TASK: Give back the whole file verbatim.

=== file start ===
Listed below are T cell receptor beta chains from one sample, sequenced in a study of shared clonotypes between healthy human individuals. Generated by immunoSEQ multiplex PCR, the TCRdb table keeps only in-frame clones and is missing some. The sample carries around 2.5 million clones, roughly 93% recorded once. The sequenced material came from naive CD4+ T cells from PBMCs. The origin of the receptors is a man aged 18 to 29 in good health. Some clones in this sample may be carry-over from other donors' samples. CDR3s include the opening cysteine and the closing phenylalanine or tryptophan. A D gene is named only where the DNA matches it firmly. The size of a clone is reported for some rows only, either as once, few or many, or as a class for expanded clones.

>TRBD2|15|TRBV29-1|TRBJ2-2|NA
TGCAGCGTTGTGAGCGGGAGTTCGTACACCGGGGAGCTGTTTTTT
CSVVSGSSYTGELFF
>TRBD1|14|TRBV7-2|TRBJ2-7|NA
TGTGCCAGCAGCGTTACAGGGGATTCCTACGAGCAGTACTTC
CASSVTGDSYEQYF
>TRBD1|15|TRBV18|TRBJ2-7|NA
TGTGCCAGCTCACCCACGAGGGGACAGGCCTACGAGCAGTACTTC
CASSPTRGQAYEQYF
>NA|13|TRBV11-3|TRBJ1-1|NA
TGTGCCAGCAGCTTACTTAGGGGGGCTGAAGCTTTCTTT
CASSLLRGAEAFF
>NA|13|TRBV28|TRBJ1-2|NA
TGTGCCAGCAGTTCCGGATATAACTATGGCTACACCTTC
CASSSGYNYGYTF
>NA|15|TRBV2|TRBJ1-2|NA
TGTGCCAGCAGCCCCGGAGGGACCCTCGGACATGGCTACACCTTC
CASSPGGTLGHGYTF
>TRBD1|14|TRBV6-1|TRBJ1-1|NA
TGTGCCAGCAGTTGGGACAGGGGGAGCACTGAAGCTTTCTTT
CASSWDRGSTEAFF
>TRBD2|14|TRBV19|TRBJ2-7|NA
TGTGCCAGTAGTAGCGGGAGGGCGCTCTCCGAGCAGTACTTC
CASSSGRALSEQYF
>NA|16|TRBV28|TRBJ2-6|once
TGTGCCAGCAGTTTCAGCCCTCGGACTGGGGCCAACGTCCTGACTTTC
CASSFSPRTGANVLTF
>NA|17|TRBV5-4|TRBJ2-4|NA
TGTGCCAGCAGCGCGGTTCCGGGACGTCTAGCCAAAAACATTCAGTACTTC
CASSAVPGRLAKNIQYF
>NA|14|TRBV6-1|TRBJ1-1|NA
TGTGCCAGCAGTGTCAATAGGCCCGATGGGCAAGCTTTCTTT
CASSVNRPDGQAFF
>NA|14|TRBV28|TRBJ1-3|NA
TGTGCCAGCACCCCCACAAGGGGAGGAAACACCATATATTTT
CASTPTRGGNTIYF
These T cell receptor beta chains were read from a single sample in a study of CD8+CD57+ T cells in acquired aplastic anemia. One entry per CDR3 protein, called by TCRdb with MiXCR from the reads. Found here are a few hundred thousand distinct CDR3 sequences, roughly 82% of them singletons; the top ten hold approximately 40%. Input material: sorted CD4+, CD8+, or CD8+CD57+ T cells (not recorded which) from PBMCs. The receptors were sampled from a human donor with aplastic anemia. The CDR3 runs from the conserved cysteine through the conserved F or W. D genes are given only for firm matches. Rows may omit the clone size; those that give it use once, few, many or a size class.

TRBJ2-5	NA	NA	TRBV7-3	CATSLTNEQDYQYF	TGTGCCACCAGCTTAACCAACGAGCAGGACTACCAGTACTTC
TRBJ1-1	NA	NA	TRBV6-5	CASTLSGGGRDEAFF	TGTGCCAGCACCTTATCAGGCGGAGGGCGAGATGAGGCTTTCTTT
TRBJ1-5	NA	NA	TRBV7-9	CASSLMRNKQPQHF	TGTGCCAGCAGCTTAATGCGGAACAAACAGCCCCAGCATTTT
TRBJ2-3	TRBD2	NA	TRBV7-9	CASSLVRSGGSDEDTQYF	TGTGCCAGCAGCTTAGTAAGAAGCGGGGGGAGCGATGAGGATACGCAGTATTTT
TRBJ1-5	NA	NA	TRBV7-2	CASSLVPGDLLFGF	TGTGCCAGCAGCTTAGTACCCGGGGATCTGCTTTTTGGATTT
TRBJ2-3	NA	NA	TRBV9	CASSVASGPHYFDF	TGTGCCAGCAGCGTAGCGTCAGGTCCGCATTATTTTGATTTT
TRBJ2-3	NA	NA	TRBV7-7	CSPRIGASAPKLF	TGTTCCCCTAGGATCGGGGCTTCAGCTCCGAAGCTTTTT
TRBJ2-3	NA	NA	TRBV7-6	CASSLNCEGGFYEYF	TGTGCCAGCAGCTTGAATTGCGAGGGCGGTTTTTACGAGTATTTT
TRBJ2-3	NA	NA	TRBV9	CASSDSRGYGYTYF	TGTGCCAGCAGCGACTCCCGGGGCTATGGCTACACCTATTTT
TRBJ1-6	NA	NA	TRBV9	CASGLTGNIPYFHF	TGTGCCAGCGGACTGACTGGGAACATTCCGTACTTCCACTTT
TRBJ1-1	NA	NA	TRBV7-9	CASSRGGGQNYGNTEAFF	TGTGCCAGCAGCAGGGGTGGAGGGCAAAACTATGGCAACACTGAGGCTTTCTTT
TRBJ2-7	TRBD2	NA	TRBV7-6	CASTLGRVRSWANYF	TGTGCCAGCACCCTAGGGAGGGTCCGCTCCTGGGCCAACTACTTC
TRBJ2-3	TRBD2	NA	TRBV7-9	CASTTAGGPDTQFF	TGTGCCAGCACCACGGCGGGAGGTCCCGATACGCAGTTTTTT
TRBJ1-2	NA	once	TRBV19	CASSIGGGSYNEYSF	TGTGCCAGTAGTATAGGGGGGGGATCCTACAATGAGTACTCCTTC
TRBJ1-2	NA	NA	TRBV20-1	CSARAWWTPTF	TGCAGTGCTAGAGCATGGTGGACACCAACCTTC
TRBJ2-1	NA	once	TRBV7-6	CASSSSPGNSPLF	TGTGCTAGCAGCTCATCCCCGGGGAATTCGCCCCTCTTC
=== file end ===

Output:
Listed below are T cell receptor beta chains from one sample, sequenced in a study of shared clonotypes between healthy human individuals. Generated by immunoSEQ multiplex PCR, the TCRdb table keeps only in-frame clones and is missing some. The sample carries around 2.5 million clones, roughly 93% recorded once. The sequenced material came from naive CD4+ T cells from PBMCs. The origin of the receptors is a man aged 18 to 29 in good health. Some clones in this sample may be carry-over from other donors' samples. CDR3s include the opening cysteine and the closing phenylalanine or tryptophan. A D gene is named only where the DNA matches it firmly. The size of a clone is reported for some rows only, either as once, few or many, or as a class for expanded clones.

>TRBD2|15|TRBV29-1|TRBJ2-2|NA
TGCAGCGTTGTGAGCGGGAGTTCGTACACCGGGGAGCTGTTTTTT
CSVVSGSSYTGELFF
>TRBD1|14|TRBV7-2|TRBJ2-7|NA
TGTGCCAGCAGCGTTACAGGGGATTCCTACGAGCAGTACTTC
CASSVTGDSYEQYF
>TRBD1|15|TRBV18|TRBJ2-7|NA
TGTGCCAGCTCACCCACGAGGGGACAGGCCTACGAGCAGTACTTC
CASSPTRGQAYEQYF
>NA|13|TRBV11-3|TRBJ1-1|NA
TGTGCCAGCAGCTTACTTAGGGGGGCTGAAGCTTTCTTT
CASSLLRGAEAFF
>NA|13|TRBV28|TRBJ1-2|NA
TGTGCCAGCAGTTCCGGATATAACTATGGCTACACCTTC
CASSSGYNYGYTF
>NA|15|TRBV2|TRBJ1-2|NA
TGTGCCAGCAGCCCCGGAGGGACCCTCGGACATGGCTACACCTTC
CASSPGGTLGHGYTF
>TRBD1|14|TRBV6-1|TRBJ1-1|NA
TGTGCCAGCAGTTGGGACAGGGGGAGCACTGAAGCTTTCTTT
CASSWDRGSTEAFF
>TRBD2|14|TRBV19|TRBJ2-7|NA
TGTGCCAGTAGTAGCGGGAGGGCGCTCTCCGAGCAGTACTTC
CASSSGRALSEQYF
>NA|16|TRBV28|TRBJ2-6|once
TGTGCCAGCAGTTTCAGCCCTCGGACTGGGGCCAACGTCCTGACTTTC
CASSFSPRTGANVLTF
>NA|17|TRBV5-4|TRBJ2-4|NA
TGTGCCAGCAGCGCGGTTCCGGGACGTCTAGCCAAAAACATTCAGTACTTC
CASSAVPGRLAKNIQYF
>NA|14|TRBV6-1|TRBJ1-1|NA
TGTGCCAGCAGTGTCAATAGGCCCGATGGGCAAGCTTTCTTT
CASSVNRPDGQAFF
>NA|14|TRBV28|TRBJ1-3|NA
TGTGCCAGCACCCCCACAAGGGGAGGAAACACCATATATTTT
CASTPTRGGNTIYF
These T cell receptor beta chains were read from a single sample in a study of CD8+CD57+ T cells in acquired aplastic anemia. One entry per CDR3 protein, called by TCRdb with MiXCR from the reads. Found here are a few hundred thousand distinct CDR3 sequences, roughly 82% of them singletons; the top ten hold approximately 40%. Input material: sorted CD4+, CD8+, or CD8+CD57+ T cells (not recorded which) from PBMCs. The receptors were sampled from a human donor with aplastic anemia. The CDR3 runs from the conserved cysteine through the conserved F or W. D genes are given only for firm matches. Rows may omit the clone size; those that give it use once, few, many or a size class.

TRBJ2-5	NA	NA	TRBV7-3	CATSLTNEQDYQYF	TGTGCCACCAGCTTAACCAACGAGCAGGACTACCAGTACTTC
TRBJ1-1	NA	NA	TRBV6-5	CASTLSGGGRDEAFF	TGTGCCAGCACCTTATCAGGCGGAGGGCGAGATGAGGCTTTCTTT
TRBJ1-5	NA	NA	TRBV7-9	CASSLMRNKQPQHF	TGTGCCAGCAGCTTAATGCGGAACAAACAGCCCCAGCATTTT
TRBJ2-3	TRBD2	NA	TRBV7-9	CASSLVRSGGSDEDTQYF	TGTGCCAGCAGCTTAGTAAGAAGCGGGGGGAGCGATGAGGATACGCAGTATTTT
TRBJ1-5	NA	NA	TRBV7-2	CASSLVPGDLLFGF	TGTGCCAGCAGCTTAGTACCCGGGGATCTGCTTTTTGGATTT
TRBJ2-3	NA	NA	TRBV9	CASSVASGPHYFDF	TGTGCCAGCAGCGTAGCGTCAGGTCCGCATTATTTTGATTTT
TRBJ2-3	NA	NA	TRBV7-7	CSPRIGASAPKLF	TGTTCCCCTAGGATCGGGGCTTCAGCTCCGAAGCTTTTT
TRBJ2-3	NA	NA	TRBV7-6	CASSLNCEGGFYEYF	TGTGCCAGCAGCTTGAATTGCGAGGGCGGTTTTTACGAGTATTTT
TRBJ2-3	NA	NA	TRBV9	CASSDSRGYGYTYF	TGTGCCAGCAGCGACTCCCGGGGCTATGGCTACACCTATTTT
TRBJ1-6	NA	NA	TRBV9	CASGLTGNIPYFHF	TGTGCCAGCGGACTGACTGGGAACATTCCGTACTTCCACTTT
TRBJ1-1	NA	NA	TRBV7-9	CASSRGGGQNYGNTEAFF	TGTGCCAGCAGCAGGGGTGGAGGGCAAAACTATGGCAACACTGAGGCTTTCTTT
TRBJ2-7	TRBD2	NA	TRBV7-6	CASTLGRVRSWANYF	TGTGCCAGCACCCTAGGGAGGGTCCGCTCCTGGGCCAACTACTTC
TRBJ2-3	TRBD2	NA	TRBV7-9	CASTTAGGPDTQFF	TGTGCCAGCACCACGGCGGGAGGTCCCGATACGCAGTTTTTT
TRBJ1-2	NA	once	TRBV19	CASSIGGGSYNEYSF	TGTGCCAGTAGTATAGGGGGGGGATCCTACAATGAGTACTCCTTC
TRBJ1-2	NA	NA	TRBV20-1	CSARAWWTPTF	TGCAGTGCTAGAGCATGGTGGACACCAACCTTC
TRBJ2-1	NA	once	TRBV7-6	CASSSSPGNSPLF	TGTGCTAGCAGCTCATCCCCGGGGAATTCGCCCCTCTTC